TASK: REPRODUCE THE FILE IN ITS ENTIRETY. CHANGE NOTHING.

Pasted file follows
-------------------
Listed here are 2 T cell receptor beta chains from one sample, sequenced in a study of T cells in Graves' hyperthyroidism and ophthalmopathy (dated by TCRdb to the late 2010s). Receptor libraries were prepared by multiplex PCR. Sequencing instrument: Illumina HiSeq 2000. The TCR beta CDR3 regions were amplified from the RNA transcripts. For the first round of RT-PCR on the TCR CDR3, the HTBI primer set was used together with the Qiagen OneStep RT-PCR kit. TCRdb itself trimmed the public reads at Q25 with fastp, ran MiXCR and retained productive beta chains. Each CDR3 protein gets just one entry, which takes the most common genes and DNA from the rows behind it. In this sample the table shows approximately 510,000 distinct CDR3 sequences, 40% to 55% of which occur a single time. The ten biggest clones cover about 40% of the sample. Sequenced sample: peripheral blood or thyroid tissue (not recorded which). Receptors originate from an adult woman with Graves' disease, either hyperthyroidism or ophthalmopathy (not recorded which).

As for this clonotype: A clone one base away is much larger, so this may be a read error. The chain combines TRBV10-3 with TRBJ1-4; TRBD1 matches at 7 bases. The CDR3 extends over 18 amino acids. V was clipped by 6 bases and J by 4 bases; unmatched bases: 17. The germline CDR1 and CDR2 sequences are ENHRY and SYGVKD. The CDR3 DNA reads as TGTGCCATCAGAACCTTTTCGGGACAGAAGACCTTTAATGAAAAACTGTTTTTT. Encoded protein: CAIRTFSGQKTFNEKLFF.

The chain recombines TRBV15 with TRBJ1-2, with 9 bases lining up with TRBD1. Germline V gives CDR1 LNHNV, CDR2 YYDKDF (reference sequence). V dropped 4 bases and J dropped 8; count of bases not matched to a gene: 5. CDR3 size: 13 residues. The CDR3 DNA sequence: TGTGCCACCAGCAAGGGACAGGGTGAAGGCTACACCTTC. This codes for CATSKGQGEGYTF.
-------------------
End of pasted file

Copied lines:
Listed here are 2 T cell receptor beta chains from one sample, sequenced in a study of T cells in Graves' hyperthyroidism and ophthalmopathy (dated by TCRdb to the late 2010s). Receptor libraries were prepared by multiplex PCR. Sequencing instrument: Illumina HiSeq 2000. The TCR beta CDR3 regions were amplified from the RNA transcripts. For the first round of RT-PCR on the TCR CDR3, the HTBI primer set was used together with the Qiagen OneStep RT-PCR kit. TCRdb itself trimmed the public reads at Q25 with fastp, ran MiXCR and retained productive beta chains. Each CDR3 protein gets just one entry, which takes the most common genes and DNA from the rows behind it. In this sample the table shows approximately 510,000 distinct CDR3 sequences, 40% to 55% of which occur a single time. The ten biggest clones cover about 40% of the sample. Sequenced sample: peripheral blood or thyroid tissue (not recorded which). Receptors originate from an adult woman with Graves' disease, either hyperthyroidism or ophthalmopathy (not recorded which).

As for this clonotype: A clone one base away is much larger, so this may be a read error. The chain combines TRBV10-3 with TRBJ1-4; TRBD1 matches at 7 bases. The CDR3 extends over 18 amino acids. V was clipped by 6 bases and J by 4 bases; unmatched bases: 17. The germline CDR1 and CDR2 sequences are ENHRY and SYGVKD. The CDR3 DNA reads as TGTGCCATCAGAACCTTTTCGGGACAGAAGACCTTTAATGAAAAACTGTTTTTT. Encoded protein: CAIRTFSGQKTFNEKLFF.

The chain recombines TRBV15 with TRBJ1-2, with 9 bases lining up with TRBD1. Germline V gives CDR1 LNHNV, CDR2 YYDKDF (reference sequence). V dropped 4 bases and J dropped 8; count of bases not matched to a gene: 5. CDR3 size: 13 residues. The CDR3 DNA sequence: TGTGCCACCAGCAAGGGACAGGGTGAAGGCTACACCTTC. This codes for CATSKGQGEGYTF.